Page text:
Just as the graphic novel has in recent decades completely altered the once strictly-kidstuff landscape of the "comic book," so now animated features are beginning to embrace more grown-up stories and audiences than anything in the long history of "cartoons" before them. Last year there was the striking Persepolis, which adapted Marjane Satrapi’s tragicomic memoir about growing up a Western-leaning liberal in increasingly fundamentalist Iran. Now there’s Waltz with Bashir, another autobiographical Middle Eastern story, albeit a very different one in both form and content.
A veteran Israeli director of both nonfiction and narrative works, Ari Folman has created an "animated documentary" that expands the definition of that lattermost term. Bashir, which was a closing-night feature at the San Francisco Film Society’s SF International Animation Festival this past November, is basically an illustrated talking-head documentary—with the real-life talking heads heard on the soundtrack, and a whole lot of dramatic illustration onscreen. Its germ lay in Folman’s realization that he’d blacked out entire swaths of his experiences doing compulsory service in the Israeli Army over 25 years ago. Particularly, he had no recall of witnessing the notorious 1982 Sabra and Shatila Massacre, in which Christian Phalangist militia killed a debated number (estimates range from 300 to over 3,000) of Palestinians—men, women and children—at refugee camps in West Beirut during the Israeli invasion of Lebanon.
He set about tracking down and interviewing former fellow soldiers, a quest that provides the movie’s own structure. (Of the nine now middle-aged veterans scattered over Israel and Europe, two have their testimonies here read by actors because they wanted to remain anonymous. The others, and Folman himself, tell their own stories.) Each provides the director with recollections that are flashback mini-movies in themselves, variably comic, surreal, horrific and incomplete. These allow the director and the Bridgit Folman Film Gang to mix it up a great deal in tone and technique, the latter encompassing an animation mix of Flash, computerized 3-D modeling, and hand-drawn images.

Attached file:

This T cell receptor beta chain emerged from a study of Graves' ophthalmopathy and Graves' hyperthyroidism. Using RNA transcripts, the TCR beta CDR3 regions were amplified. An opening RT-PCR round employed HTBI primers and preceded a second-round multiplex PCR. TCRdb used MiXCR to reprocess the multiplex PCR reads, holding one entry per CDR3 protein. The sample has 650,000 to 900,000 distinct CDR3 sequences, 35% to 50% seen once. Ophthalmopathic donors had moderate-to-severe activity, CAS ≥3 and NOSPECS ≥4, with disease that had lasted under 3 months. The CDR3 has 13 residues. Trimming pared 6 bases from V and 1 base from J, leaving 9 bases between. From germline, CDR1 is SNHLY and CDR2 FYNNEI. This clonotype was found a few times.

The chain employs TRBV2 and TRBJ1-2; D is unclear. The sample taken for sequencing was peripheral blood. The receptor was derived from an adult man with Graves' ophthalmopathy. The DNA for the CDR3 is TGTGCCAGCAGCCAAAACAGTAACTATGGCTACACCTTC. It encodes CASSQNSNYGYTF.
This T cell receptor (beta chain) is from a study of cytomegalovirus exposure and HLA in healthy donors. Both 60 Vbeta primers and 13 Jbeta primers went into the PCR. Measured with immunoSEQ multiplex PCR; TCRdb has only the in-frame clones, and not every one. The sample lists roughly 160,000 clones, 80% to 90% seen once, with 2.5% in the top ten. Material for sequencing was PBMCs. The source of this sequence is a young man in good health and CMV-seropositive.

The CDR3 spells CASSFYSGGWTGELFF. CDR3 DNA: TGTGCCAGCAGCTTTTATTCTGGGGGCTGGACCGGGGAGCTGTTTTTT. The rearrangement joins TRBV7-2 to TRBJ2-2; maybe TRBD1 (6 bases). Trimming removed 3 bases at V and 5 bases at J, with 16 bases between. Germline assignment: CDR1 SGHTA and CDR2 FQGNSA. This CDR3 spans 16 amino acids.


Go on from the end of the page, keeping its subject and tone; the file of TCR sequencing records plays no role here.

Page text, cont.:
The result is more grounded in realism than the B&W woodblock-like stylization of Persepolis, but with plenty of arresting, sometimes fantastical images to emphasize the diversity and unreliability of individual memory. Like Satrapi’s film, Bashir also uses pop tunes of the era (mostly New Wave hits) for their incongruity, and their reminder that we’re viewing the horrors of war through the eyes of young men barely out of their teens who’d be partying hearty if they weren’t stuck in uniform.
Waltz might very easily have been done as a straightforward doc mixing interviews and archival footage, though Folman determined early on (his words) "That would have been SO BORING!" Far more than providing just a novel gimmicky entree into depressing subject matter, however, the film’s visual presentation helps capture the distorted hyperreality experienced by many in combat, as well as the intangibles of post-traumatic stress disorder.
As the ex-soldiers’ recollections help prod Folman’s own blocked memory loose, there’s knowledge but no easy catharsis. Why did the Israeli forces wait so long to halt the massacre? Did their commanders willingly turn a blind eye? Why was there so little punitive consequence for those considered directly and/or indirectly responsible? Waltz with Bashir is a fascinating ride—closer in spirit to trippy Apocalypse Now than your average documentary downer as an illustration (in every sense) of war crimes’ endlessly complicated, never-ending toll.
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